Custody Trials: The Good, Bad & Ugly

In the past year I have tried two custody cases to conclusion and decision by the Court.

The first case was essentially a relocation case but it also required a change of custody because the parties were no longer following the prior order and the Mother wanted to now officially have custody and the Father wanted to move away from Long Island and return to North Carolina. After trial my client, the Mother, was able to receive an order of custody and my best guess, as I have not heard otherwise, is that the Father stayed on Long Island. So while the end result may not be that much different from what the Mother and Father were previously doing, nevertheless the trial brought out the worst details about each person's character, mental fitness and involvement or lack of involvement with the child. By the time the trial was done neither party was talking to the other. The Father tried to capitalize on the Mother's bi-polar diagnosis (for which she had successfully continued treatment). The Mother highlighted how the Father never paid anything for the child even while they lived together and instead relied upon the maternal grandparent to support the child.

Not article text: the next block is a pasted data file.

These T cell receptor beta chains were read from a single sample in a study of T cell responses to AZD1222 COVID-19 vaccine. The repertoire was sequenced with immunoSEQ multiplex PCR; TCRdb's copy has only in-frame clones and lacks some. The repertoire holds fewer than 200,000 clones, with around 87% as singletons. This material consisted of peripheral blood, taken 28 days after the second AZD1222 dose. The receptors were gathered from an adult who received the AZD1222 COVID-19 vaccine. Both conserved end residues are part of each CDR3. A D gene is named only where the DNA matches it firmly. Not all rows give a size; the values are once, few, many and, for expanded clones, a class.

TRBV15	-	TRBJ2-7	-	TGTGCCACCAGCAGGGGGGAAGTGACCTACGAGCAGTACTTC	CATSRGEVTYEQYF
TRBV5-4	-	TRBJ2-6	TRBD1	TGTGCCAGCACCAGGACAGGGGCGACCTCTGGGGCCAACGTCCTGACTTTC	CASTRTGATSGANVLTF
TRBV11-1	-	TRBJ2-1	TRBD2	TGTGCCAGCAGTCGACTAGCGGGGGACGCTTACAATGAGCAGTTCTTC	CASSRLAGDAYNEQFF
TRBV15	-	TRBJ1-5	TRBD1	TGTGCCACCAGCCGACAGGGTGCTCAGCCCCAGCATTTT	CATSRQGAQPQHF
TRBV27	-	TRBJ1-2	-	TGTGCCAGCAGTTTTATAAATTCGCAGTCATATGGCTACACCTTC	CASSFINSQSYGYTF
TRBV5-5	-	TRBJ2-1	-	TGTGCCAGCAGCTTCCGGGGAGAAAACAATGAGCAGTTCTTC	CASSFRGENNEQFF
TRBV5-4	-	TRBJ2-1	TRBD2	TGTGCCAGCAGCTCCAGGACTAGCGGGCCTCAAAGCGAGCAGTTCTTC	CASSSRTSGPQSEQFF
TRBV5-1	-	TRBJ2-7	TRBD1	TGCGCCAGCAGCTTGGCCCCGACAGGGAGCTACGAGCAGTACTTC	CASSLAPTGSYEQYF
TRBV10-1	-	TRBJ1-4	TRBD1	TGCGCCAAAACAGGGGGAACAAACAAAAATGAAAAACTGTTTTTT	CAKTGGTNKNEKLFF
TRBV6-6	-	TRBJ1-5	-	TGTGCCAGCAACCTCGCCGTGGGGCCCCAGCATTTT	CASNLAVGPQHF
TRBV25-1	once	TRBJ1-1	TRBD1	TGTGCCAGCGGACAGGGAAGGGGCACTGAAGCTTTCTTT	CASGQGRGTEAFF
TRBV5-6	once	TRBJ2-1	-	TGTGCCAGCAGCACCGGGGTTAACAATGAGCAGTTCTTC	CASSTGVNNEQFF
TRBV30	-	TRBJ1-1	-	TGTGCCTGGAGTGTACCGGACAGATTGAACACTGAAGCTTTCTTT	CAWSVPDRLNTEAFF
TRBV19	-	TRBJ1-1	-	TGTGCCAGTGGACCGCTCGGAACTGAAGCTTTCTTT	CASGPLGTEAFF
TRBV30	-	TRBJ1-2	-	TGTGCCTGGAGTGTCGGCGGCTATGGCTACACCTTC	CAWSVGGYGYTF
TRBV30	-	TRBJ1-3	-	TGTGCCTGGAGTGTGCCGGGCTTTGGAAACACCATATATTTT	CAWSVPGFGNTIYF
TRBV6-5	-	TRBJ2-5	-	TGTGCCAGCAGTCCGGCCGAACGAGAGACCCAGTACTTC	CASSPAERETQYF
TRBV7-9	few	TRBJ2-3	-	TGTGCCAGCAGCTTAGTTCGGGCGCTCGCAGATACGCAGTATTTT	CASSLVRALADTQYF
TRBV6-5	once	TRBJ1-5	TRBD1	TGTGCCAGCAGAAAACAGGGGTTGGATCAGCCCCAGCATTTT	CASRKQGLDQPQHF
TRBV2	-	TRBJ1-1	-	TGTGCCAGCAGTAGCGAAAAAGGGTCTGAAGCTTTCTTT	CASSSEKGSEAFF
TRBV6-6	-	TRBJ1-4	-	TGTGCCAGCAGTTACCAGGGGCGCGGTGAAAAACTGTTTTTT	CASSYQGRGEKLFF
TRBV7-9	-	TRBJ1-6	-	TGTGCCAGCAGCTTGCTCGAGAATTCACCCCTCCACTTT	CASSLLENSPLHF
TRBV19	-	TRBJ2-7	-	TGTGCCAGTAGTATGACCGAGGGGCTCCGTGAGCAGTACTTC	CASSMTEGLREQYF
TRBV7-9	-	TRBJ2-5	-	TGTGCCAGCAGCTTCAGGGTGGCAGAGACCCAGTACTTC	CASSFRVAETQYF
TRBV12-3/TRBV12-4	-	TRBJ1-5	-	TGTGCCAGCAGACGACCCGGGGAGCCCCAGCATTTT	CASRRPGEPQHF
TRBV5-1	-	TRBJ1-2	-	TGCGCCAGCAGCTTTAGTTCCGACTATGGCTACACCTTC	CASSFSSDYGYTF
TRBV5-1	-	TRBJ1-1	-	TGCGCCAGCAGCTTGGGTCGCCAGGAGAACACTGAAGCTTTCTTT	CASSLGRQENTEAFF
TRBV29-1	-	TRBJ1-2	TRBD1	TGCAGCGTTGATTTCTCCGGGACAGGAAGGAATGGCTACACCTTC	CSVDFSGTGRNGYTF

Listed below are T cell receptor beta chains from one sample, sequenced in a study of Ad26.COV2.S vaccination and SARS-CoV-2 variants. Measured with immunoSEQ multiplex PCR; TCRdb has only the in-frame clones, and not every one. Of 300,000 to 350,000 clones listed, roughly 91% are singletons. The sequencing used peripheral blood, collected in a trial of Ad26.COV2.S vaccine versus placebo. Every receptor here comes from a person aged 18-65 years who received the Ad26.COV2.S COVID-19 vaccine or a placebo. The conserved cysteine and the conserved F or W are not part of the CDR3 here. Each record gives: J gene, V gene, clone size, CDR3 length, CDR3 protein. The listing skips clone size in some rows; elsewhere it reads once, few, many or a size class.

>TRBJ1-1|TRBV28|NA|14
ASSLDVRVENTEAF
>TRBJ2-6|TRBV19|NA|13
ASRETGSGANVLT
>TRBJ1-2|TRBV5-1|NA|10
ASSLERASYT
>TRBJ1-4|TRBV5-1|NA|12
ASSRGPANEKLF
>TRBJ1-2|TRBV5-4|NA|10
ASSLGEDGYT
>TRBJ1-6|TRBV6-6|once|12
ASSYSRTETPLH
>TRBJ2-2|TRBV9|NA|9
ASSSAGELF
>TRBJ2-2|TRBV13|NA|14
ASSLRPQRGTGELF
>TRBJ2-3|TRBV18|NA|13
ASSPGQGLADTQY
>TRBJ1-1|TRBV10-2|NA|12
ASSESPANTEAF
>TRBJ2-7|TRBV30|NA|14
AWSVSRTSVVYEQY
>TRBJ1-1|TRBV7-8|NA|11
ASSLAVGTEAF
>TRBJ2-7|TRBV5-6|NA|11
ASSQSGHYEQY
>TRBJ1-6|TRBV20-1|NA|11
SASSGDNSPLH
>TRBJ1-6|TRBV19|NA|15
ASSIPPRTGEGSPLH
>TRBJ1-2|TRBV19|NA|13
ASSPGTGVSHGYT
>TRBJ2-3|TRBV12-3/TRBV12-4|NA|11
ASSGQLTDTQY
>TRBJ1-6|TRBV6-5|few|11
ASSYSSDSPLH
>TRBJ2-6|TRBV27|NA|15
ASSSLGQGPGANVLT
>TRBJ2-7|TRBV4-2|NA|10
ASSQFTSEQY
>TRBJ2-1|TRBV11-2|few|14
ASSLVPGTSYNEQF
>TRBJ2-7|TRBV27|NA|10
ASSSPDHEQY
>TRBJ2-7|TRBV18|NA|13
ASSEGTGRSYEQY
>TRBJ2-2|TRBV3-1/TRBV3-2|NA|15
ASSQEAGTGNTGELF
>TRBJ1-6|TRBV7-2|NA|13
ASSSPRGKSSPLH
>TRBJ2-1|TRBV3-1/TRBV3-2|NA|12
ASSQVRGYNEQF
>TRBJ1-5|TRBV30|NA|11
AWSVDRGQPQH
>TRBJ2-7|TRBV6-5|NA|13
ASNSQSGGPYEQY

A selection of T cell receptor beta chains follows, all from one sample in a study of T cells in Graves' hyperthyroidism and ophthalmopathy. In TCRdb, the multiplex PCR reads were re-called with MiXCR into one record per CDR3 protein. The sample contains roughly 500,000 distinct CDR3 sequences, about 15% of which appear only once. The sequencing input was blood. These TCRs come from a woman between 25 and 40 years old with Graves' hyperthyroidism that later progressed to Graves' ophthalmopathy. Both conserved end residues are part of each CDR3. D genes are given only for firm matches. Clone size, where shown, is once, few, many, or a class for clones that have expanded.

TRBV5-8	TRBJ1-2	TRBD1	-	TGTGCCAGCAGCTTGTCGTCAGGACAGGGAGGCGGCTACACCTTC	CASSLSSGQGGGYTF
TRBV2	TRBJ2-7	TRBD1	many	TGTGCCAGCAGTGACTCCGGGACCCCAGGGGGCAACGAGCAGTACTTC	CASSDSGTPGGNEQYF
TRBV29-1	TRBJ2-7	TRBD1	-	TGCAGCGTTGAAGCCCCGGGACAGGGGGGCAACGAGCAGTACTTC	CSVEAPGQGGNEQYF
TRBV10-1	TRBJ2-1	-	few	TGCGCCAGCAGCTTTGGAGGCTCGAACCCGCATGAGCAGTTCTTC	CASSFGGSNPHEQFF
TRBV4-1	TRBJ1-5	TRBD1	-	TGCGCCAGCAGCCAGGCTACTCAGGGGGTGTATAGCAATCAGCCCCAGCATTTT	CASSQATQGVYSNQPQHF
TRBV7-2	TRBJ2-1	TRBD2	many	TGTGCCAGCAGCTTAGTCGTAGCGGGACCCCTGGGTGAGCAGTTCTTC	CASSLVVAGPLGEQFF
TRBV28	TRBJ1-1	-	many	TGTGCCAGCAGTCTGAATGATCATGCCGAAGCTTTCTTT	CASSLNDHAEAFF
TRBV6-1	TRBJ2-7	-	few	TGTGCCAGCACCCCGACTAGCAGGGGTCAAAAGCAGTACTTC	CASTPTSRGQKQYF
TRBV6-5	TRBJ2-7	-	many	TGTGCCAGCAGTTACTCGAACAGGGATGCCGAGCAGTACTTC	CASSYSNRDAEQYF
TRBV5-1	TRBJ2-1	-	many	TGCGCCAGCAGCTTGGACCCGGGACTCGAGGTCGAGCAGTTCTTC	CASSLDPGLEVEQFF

One could say that I did my job and my client "won" because she received an order of residential custody. The Father will have parenting time. However, the hurtful statements are out there in the ether and they both heard it and it will take some time to move forward.

My second custody trial was to represent the Father of four children that were alienated from him by their Mother. After 8 days of trial with expert testimony the Court ruled that the Father's testimony was believable and that he had tried everything that had been requested by the court appointed experts to make visitation successful. The one person that was a complete obstacle to success was the Mother. The Court is transferring custody to the Father but it will take time to undo the damage caused when the Mother would not "allow" the children to have fun with their Father.

At what price does a win or a loss arrive? How much damage is done to young children who do not understand how they have become the "pawns" in a bad breakup of their parents? What will their future relationships be like if they are scarred from their parent's bad divorce?

So while clearly there can be a "winner" or a "loser" or perhaps something in between, the real goal is to make your children the winners so they have the best tools for life.